Nicholas Robbins is Lecturer in British Art 1700-1900 at University College London, where his teaching and research focus on the scientific and ecological significance of art. He is currently working on a book, The Late Weather: Art and Climate in Nineteenth-Century Britain. An article related to this project, on John Constable and Luke Howard, was awarded the Emerging Scholars Award from the Nineteenth-Century Studies Association in 2022.
What story about the nineteenth century do you always tell your students?
Mike Leigh told it better than I could, in his film Mr. Turner, but I like to tell the famous story of J.M.W. Turner and John Constable’s stand-off in the 1832 exhibition of the Royal Academy. Turner was famous for finishing his paintings at the last minute during the so-called “varnishing days,” just before the exhibition opened. Turner took the opportunity to show up Constable’s painting The Opening of Waterloo Bridge by adding in a bright red buoy to his seascape hanging next to it – and against Turner’s verve and economy, at least to viewers then, Constable’s hard-won painting was eclipsed. It’s a great story in part because it highlights the contingency of works of art which, to us now, seem so settled in history.
What is your favorite nineteenth-century indoor or outdoor activity?
One of the subjects I work on is the building of greenhouses in botanical gardens, and so I like to go visit the Palm House at Kew as often as I can. It never ceases to be strange: the feeling you have upon entering the warm air, the mossy growths on the ironwork, the densely packed specimens and slowly wandering tourists, all of us not really sure what we are supposed to be doing there. It probably felt similar in the late 1840s when it opened, though the plants were not as large yet of course. The powerful sense of disjunction I feel going into these structures does seem like one way of bridging the historical gap between myself and objects I study.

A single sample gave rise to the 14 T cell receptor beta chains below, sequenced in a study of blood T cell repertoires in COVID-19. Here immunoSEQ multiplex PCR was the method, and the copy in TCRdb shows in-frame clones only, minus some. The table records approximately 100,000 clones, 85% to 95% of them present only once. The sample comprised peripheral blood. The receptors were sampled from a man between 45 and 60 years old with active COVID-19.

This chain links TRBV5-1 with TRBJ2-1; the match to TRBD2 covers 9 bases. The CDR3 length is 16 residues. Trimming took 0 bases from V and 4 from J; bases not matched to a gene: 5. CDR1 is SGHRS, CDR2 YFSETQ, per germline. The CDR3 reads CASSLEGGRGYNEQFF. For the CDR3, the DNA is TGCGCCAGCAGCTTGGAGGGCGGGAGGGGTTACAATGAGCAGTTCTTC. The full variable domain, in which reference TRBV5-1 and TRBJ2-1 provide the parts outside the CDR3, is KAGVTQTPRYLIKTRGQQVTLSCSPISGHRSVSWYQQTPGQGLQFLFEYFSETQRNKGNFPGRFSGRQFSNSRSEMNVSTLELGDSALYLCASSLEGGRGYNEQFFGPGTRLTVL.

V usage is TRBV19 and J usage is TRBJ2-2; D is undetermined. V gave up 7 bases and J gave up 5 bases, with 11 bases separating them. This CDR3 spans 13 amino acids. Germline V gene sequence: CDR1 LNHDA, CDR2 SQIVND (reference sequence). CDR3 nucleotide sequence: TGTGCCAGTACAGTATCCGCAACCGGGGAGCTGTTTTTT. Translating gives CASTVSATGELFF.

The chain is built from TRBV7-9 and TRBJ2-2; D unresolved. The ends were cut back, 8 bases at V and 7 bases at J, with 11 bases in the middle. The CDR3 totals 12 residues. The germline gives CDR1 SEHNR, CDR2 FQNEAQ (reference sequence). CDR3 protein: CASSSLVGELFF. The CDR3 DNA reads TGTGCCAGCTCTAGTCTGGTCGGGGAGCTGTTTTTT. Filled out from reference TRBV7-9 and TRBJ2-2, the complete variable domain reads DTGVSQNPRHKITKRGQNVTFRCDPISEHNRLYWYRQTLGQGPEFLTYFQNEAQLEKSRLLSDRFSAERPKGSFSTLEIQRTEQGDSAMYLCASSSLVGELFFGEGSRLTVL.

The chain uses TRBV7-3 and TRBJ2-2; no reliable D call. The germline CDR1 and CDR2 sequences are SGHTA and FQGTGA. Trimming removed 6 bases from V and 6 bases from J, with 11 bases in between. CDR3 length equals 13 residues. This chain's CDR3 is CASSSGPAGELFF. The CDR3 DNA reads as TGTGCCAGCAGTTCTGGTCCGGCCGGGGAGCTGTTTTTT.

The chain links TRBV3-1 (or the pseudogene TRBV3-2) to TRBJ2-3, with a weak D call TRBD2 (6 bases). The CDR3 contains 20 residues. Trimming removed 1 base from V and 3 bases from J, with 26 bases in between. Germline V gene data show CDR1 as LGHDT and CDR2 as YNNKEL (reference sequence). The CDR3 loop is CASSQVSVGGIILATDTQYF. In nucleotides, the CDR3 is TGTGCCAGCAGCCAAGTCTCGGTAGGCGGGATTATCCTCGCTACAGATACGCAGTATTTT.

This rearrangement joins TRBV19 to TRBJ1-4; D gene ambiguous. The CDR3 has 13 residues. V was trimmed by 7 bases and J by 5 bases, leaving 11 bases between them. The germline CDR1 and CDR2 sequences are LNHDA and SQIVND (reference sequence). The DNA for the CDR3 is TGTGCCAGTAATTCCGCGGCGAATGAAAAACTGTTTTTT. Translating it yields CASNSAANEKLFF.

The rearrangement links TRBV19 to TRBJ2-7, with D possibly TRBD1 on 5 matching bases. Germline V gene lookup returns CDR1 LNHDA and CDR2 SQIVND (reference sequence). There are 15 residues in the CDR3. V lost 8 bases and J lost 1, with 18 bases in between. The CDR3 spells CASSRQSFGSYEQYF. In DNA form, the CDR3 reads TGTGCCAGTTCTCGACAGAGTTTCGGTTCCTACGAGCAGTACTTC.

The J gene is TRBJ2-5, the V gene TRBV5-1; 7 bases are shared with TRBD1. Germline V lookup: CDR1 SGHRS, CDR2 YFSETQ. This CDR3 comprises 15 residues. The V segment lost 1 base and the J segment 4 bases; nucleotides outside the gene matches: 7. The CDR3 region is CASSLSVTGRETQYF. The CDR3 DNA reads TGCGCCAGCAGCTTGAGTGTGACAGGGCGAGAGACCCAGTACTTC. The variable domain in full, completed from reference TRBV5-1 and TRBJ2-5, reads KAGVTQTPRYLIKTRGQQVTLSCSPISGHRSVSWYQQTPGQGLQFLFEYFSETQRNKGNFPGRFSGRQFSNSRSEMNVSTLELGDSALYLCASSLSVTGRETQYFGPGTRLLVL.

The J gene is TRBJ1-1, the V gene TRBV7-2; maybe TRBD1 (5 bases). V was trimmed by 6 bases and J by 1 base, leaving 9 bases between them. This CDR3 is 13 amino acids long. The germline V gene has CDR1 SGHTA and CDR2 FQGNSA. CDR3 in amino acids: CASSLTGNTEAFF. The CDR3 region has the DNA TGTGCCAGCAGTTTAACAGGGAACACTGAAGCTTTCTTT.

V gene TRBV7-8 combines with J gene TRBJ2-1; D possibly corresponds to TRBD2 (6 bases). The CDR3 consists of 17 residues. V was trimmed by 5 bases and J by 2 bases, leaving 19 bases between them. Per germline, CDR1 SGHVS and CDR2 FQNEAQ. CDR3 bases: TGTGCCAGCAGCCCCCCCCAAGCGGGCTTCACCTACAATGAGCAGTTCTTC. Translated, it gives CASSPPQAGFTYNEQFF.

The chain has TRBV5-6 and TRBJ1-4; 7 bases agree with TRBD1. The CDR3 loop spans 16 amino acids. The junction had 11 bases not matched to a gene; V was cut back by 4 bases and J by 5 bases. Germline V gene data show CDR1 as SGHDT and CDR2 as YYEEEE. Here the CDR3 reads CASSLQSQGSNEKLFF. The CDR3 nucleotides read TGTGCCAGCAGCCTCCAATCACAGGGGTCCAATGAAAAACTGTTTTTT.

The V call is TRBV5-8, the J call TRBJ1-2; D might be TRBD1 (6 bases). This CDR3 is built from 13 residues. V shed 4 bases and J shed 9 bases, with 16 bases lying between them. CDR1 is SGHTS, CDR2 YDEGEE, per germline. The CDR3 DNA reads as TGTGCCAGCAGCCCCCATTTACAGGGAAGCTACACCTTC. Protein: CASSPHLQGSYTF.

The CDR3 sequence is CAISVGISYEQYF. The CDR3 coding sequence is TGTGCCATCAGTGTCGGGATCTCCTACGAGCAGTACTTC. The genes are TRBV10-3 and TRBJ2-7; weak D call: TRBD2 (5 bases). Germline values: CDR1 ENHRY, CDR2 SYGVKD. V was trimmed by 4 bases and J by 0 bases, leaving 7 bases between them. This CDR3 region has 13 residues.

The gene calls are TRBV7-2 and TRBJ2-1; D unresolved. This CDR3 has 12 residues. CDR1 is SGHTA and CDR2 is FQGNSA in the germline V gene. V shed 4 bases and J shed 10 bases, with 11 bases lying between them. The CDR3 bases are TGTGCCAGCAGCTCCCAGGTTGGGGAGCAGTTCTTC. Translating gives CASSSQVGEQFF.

If you could borrow any nineteenth-century painting from a museum for one year and hang it in your home, what would it be and why?
This is a hard question to answer, of course! Maybe I would just say one of the most recent paintings I saw that has stayed with me (but is also something I would be willing to look at each day): Winslow Homer’s The Life Brigade which was recently on view at the Metropolitan Museum. It’s a very small painting, but arresting, in the way so many of his paintings are – the strange pink glimmer on the wet ground, the framing of the stormy sea by two brown walls. I would like to have some time with it so I can figure it out.
What is the most moving, heartbreaking, or joyful archival discovery you have made?
During graduate school, I was at the National Archives in Kew looking at some documents about the Colosseum, which was the structure built in the 1820s to house Thomas Horner’s large panorama of London. I unexpectedly came across a trove of noise complaints submitted by neighbors – complaining about the disorderly conduct of the visitors, the music they played inside, even the peacocks kept on the grounds whose screeching was ruining the health of a nearby resident. On the one hand, I found them fascinating. On the other, there was something depressing to me about the way all of these complaints, and the responses to them, had been neatly collated, dated, archived, and kept for 200 years – these slight, cranky objects. It was in a roundabout way a very strong experience of understanding the power that shapes archives.